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Darwin Correspondence Project

From J. S. Burdon Sanderson   [12 April 1875]1

Dear Mr Darwin,

I have just read your letter.2

As Mr Huxley is coming to you this morning, it would I think be useful to ask his opinion as to the persons who ought to have the right of certifying the fitness of applicants for Licence.3

I think that all persons who occupy the position of Public Teachers in Institutions recognized by Act of Parliament should have the right to apply to the Lord President for Licence without obtaining Certificate as their fitness.4

Imagine for a moment Dr Sharpey applying for a certificate to the President of the College of Surgeons.5

Very truly yours | J B Sanderson

Footnotes

The date is established by the relationship between this letter and the letter to J. S. Burdon Sanderson, [11 April 1875].
CD expected Thomas Henry Huxley to call on him on the morning of 12 April 1875 to discuss a draft vivisection bill (see letter to J. S. Burdon Sanderson, [11 April 1875]). On the proposed certificate and the licensing of persons performing experiments on live animals, see Appendix VI.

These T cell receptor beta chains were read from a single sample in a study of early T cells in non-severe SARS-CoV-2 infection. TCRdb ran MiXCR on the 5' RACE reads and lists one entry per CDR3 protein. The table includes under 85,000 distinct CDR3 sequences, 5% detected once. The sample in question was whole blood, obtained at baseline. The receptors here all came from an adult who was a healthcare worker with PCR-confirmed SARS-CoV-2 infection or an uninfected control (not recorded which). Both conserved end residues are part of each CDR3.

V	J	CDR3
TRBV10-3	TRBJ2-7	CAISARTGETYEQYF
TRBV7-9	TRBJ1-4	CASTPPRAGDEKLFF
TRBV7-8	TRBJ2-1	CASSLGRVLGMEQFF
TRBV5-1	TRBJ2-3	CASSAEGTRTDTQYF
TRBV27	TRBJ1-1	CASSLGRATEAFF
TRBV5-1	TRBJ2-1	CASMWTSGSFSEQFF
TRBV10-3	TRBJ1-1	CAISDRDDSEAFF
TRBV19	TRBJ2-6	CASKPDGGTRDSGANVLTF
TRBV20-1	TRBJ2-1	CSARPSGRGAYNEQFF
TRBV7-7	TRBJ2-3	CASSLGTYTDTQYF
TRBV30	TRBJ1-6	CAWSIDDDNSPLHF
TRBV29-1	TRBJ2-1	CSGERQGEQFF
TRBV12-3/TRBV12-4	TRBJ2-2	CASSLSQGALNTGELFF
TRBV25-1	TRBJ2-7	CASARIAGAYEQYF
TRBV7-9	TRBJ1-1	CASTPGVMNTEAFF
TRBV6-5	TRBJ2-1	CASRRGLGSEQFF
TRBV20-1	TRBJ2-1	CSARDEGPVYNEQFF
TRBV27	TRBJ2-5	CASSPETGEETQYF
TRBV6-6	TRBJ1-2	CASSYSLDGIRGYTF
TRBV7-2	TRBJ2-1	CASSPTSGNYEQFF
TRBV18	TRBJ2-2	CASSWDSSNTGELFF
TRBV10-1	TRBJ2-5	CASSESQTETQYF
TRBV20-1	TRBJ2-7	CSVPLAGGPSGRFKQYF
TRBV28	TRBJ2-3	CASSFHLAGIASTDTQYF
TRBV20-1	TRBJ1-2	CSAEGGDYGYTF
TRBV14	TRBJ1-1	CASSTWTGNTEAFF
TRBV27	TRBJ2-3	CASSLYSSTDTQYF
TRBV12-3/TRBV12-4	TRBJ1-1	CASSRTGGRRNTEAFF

Charles Henry Gordon-Lennox, the duke of Richmond, was lord president, presiding over the education department.
William Sharpey was professor of anatomy and physiology at University College, London. The president of the Royal College of Surgeons of England was James Paget.

Summary

Considers the question of recognised lecturers being allowed a licence to perform animal experiments without having to obtain a certificate of fitness.

Please cite as

Darwin Correspondence Project, “Letter no. 9909A,” accessed on 4 August 2021, https://www.darwinproject.ac.uk/letter/DCP-LETT-9909A.xml

Also published in The Correspondence of Charles Darwin, vol. 23

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